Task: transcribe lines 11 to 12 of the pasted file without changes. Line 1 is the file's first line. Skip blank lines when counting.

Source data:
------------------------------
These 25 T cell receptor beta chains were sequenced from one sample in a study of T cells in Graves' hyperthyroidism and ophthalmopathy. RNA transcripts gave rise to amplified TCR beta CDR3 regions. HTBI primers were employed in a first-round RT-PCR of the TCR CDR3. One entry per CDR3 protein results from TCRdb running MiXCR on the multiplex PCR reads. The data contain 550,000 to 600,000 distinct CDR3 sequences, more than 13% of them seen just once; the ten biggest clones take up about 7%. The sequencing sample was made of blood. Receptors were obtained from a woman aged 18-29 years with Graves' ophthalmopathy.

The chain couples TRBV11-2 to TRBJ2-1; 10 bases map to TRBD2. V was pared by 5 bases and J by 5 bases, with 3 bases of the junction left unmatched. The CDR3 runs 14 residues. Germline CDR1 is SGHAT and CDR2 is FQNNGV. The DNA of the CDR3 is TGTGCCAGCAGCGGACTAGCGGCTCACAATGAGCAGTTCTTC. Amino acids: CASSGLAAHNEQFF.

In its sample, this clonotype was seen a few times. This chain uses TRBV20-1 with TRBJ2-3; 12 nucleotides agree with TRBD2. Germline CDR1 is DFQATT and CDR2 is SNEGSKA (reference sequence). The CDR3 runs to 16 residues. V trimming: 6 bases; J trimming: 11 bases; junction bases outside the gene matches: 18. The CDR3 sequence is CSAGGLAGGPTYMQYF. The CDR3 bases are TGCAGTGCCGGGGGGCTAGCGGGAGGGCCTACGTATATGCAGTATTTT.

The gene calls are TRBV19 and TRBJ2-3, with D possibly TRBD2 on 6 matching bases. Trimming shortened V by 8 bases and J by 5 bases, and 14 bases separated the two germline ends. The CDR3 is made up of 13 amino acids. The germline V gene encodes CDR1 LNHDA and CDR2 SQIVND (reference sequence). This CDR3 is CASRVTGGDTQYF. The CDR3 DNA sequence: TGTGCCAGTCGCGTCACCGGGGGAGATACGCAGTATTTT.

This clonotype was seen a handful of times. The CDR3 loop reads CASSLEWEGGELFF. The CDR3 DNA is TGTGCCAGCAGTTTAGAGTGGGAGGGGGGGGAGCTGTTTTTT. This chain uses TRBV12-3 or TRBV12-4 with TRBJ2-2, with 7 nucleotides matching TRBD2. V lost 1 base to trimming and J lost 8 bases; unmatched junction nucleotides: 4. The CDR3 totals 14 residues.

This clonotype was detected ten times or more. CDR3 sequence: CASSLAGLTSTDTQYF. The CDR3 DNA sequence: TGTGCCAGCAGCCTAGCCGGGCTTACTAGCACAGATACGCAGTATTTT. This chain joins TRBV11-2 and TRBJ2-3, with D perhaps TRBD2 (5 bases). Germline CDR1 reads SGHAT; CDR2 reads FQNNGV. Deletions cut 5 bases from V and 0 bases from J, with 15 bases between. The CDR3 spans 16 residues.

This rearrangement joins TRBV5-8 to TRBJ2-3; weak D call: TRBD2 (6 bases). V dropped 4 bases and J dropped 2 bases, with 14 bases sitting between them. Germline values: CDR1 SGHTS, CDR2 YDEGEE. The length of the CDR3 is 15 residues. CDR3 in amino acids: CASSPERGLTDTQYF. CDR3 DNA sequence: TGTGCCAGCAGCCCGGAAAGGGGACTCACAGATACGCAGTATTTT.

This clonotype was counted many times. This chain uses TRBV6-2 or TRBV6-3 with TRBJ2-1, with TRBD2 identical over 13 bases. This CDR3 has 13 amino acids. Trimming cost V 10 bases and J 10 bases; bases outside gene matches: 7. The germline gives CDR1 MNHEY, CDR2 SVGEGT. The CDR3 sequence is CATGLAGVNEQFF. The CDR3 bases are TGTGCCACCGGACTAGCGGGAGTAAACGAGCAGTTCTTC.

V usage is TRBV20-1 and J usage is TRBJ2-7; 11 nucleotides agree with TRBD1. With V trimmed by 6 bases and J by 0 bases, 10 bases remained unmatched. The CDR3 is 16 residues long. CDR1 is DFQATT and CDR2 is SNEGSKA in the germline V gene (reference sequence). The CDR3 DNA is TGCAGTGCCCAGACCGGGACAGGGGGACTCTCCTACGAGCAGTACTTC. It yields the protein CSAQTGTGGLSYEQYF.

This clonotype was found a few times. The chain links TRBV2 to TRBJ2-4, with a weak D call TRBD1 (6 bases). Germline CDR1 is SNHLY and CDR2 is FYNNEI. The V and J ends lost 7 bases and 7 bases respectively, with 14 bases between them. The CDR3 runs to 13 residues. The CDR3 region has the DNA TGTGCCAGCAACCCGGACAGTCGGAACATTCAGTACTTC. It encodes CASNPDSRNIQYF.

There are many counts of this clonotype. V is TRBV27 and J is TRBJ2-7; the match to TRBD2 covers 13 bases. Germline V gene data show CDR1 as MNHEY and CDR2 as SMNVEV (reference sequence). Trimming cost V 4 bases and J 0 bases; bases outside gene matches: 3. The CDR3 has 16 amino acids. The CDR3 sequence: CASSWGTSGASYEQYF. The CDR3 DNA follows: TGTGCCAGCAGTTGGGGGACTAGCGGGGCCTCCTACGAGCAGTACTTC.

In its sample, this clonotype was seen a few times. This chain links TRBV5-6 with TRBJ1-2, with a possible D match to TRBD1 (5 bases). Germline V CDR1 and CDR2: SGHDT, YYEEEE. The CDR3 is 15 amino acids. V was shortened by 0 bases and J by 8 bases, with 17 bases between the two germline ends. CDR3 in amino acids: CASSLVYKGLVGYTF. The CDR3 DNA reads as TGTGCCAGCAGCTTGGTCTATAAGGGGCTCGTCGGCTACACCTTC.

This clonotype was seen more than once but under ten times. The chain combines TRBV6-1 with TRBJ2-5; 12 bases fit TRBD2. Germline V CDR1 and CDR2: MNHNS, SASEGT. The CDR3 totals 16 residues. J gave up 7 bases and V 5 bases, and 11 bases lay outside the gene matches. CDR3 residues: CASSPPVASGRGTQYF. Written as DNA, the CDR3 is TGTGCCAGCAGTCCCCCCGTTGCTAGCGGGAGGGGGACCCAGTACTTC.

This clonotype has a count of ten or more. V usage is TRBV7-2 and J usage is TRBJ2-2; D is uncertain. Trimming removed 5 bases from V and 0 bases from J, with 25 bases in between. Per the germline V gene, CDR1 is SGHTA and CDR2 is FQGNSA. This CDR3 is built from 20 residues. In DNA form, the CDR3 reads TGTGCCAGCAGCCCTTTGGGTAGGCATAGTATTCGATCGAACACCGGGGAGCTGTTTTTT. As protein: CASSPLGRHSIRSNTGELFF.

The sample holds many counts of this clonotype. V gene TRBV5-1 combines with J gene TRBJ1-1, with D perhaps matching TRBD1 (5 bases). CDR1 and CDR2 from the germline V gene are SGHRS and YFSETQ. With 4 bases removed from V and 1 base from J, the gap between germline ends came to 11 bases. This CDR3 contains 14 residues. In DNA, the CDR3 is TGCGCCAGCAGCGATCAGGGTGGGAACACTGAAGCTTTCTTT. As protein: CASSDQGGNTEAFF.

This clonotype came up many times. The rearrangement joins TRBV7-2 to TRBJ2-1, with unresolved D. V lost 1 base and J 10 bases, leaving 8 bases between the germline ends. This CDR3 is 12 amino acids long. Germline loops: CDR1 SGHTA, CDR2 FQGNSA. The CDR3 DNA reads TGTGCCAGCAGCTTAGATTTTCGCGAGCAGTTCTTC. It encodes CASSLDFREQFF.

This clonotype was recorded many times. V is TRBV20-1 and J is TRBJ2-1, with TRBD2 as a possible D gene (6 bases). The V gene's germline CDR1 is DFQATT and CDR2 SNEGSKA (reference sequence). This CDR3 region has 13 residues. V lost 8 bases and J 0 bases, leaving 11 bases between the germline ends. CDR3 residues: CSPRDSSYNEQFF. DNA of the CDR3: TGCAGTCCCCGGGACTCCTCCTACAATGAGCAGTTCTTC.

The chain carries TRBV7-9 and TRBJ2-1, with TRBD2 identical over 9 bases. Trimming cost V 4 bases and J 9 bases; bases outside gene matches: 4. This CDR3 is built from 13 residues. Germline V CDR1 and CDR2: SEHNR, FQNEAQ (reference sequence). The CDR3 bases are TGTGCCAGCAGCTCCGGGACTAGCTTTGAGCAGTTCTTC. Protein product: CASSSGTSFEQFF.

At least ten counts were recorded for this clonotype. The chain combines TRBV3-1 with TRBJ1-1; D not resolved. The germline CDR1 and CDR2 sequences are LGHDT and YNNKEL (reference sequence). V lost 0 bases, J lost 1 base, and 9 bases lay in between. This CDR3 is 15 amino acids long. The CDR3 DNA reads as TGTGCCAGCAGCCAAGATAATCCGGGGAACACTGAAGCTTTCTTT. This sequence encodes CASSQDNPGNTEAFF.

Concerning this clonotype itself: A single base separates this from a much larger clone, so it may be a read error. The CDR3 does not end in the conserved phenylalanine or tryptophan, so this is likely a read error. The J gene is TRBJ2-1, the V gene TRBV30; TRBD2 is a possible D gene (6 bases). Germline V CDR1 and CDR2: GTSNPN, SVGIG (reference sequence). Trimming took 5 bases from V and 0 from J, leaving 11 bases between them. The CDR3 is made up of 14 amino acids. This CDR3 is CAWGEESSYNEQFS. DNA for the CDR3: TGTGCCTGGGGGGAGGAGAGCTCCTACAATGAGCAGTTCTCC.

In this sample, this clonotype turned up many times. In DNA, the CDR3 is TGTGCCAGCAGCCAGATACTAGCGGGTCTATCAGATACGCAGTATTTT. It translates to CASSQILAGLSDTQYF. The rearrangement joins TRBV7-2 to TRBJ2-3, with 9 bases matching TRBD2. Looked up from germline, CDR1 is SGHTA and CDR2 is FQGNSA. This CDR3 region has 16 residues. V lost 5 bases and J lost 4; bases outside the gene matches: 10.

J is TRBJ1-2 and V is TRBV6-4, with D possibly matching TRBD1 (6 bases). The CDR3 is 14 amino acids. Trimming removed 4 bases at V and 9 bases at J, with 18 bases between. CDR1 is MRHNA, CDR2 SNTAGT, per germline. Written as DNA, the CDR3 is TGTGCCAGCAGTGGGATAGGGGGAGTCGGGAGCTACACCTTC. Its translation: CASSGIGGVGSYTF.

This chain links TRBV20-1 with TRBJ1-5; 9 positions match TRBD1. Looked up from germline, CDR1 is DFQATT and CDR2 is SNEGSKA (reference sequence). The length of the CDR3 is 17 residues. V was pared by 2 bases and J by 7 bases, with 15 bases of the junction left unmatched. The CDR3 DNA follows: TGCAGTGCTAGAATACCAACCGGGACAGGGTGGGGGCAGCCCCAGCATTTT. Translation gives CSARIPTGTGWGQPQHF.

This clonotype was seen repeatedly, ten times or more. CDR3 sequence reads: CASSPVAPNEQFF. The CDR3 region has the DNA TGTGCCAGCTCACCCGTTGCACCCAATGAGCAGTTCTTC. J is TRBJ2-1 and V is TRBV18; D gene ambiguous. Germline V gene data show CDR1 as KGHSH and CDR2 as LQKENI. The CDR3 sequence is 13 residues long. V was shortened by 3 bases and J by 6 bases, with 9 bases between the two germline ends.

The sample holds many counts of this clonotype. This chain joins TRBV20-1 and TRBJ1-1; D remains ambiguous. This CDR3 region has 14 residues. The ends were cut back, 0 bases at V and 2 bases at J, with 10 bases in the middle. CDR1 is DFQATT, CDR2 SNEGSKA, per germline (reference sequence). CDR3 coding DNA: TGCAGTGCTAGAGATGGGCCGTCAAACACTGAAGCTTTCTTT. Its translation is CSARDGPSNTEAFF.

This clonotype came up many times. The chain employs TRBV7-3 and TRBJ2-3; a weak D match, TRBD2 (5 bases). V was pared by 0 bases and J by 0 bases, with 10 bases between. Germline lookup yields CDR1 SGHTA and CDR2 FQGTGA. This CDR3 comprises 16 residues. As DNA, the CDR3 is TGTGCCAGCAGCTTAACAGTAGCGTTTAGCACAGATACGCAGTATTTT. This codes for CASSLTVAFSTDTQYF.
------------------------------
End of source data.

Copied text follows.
There are many counts of this clonotype. V is TRBV27 and J is TRBJ2-7; the match to TRBD2 covers 13 bases. Germline V gene data show CDR1 as MNHEY and CDR2 as SMNVEV (reference sequence). Trimming cost V 4 bases and J 0 bases; bases outside gene matches: 3. The CDR3 has 16 amino acids. The CDR3 sequence: CASSWGTSGASYEQYF. The CDR3 DNA follows: TGTGCCAGCAGTTGGGGGACTAGCGGGGCCTCCTACGAGCAGTACTTC.

In its sample, this clonotype was seen a few times. This chain links TRBV5-6 with TRBJ1-2, with a possible D match to TRBD1 (5 bases). Germline V CDR1 and CDR2: SGHDT, YYEEEE. The CDR3 is 15 amino acids. V was shortened by 0 bases and J by 8 bases, with 17 bases between the two germline ends. CDR3 in amino acids: CASSLVYKGLVGYTF. The CDR3 DNA reads as TGTGCCAGCAGCTTGGTCTATAAGGGGCTCGTCGGCTACACCTTC.